Milwaukee (UPI) Feb 16, 2011
A federal official outlined for an audience in Milwaukee the government's efforts to protect endangered freshwater fisheries from the invasive Asian carp.
The hearing Tuesday was part of the U.S. Army Corps of Engineers study examining ways to stop the spread of unwanted species from the Mississippi River basin into the Great Lakes, the Milwaukee Journal Sentinel reported Wednesday.
The study is expected to take years, but the administration's carp chief, John Goss, said the federal government hasn't stopped its fight to keep the ecosystem-ravaging Asian carp from invading Lake Michigan.
"We've all learned to live with different waves of invasions," said Goss of the White House Council on Environmental Quality.
Goss noted the electric fish barrier system on the Chicago Sanitary and Ship Canal blocks a man-made link between Lake Michigan and the Asian carp-infested Mississippi River basin. The barrier system includes two fences built to prevent Asian carp from infested Mississippi basin rivers from swimming into Lake Michigan and an aggressive fish-sampling operation on the canal above the barrier.
The Army Corps of Engineers is studying options to "prevent or reduce the risk" of species invasions between the two basins, as well as what's needed to build a permanent, physical barrier, Goss said. The barrier is opposed by Chicago-area barge operators and businesses dependent on the canal to move cargo, and tour boat operators and recreational boat owners.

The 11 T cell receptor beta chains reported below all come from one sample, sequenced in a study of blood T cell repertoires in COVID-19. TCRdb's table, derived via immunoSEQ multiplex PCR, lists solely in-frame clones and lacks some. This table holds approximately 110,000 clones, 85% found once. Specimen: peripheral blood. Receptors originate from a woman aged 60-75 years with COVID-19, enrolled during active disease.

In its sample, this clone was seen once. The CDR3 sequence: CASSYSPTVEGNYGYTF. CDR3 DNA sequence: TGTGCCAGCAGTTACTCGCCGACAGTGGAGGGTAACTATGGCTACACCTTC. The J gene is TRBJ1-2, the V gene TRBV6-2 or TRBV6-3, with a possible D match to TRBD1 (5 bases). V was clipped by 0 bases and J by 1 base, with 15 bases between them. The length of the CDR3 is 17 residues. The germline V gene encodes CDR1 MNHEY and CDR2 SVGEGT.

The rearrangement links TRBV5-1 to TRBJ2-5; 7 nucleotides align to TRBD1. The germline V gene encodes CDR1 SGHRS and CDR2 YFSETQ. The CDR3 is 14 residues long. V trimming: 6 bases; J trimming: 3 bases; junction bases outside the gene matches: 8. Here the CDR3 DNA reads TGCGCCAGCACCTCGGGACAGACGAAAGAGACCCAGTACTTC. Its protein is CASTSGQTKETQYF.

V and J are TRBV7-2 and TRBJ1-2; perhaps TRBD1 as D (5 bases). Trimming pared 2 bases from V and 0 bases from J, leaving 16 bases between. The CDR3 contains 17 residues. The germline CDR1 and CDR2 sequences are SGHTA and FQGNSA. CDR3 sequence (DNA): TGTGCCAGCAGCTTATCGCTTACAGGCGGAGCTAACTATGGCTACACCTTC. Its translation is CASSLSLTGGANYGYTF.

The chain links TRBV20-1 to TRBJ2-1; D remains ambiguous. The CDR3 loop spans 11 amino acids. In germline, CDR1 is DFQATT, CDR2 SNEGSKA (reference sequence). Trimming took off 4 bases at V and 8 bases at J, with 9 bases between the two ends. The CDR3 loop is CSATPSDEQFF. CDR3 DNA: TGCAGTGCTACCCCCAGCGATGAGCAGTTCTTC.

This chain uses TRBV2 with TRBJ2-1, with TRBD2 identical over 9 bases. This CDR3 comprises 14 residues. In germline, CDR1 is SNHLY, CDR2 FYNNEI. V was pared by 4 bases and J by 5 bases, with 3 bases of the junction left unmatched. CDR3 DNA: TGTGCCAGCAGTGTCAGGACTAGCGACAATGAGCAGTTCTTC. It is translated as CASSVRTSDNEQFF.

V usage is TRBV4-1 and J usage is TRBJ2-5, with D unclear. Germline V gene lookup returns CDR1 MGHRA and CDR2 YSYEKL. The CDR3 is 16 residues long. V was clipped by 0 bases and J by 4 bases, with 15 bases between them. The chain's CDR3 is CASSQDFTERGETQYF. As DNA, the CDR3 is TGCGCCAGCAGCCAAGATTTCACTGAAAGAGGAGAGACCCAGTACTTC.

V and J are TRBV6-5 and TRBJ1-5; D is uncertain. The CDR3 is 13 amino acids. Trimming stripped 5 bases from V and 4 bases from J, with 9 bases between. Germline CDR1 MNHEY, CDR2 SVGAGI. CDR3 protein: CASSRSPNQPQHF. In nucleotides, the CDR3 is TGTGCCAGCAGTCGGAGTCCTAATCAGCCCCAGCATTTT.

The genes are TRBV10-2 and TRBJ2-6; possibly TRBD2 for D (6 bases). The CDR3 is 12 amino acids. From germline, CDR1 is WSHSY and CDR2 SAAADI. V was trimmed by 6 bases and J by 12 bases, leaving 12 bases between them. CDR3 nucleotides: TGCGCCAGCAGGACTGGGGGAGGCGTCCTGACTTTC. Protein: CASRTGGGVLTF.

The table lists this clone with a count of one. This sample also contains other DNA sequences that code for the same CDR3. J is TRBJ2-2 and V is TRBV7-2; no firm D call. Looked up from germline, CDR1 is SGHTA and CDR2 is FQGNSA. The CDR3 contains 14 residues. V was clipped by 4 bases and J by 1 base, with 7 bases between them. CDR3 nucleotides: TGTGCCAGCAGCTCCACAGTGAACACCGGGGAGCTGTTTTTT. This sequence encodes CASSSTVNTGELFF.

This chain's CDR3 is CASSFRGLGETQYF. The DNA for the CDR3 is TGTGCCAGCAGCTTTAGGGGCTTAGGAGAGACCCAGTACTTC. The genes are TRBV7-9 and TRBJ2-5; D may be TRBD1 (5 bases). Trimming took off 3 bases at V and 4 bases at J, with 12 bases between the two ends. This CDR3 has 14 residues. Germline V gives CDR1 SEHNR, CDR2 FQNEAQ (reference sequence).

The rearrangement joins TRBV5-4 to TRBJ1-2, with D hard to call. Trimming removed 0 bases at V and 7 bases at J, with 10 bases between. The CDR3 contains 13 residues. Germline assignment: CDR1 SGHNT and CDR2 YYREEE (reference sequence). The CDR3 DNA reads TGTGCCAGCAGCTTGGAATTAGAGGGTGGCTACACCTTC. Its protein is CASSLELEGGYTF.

Conservationists said they believe the only long-term solution to the Asian carp is to rebuild the natural separation between Lake Michigan and the Mississippi River basin that the Chicago canal destroyed nearly a century ago, the Journal Sentinel reported.
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Water News - Science, Technology and Politics
China earmarks $303 bn for safe water: report
Beijing (AFP) Jan 21, 2011
China plans to invest $303 billion in water infrastructure projects over the next five years that would give millions of rural residents access to safe drinking water, state media reported. Severe flooding and droughts across the country last year destroyed crops and drove up food prices, pushing inflation to its highest level in more than two years, prompting the investment. Beijing wil ... read more
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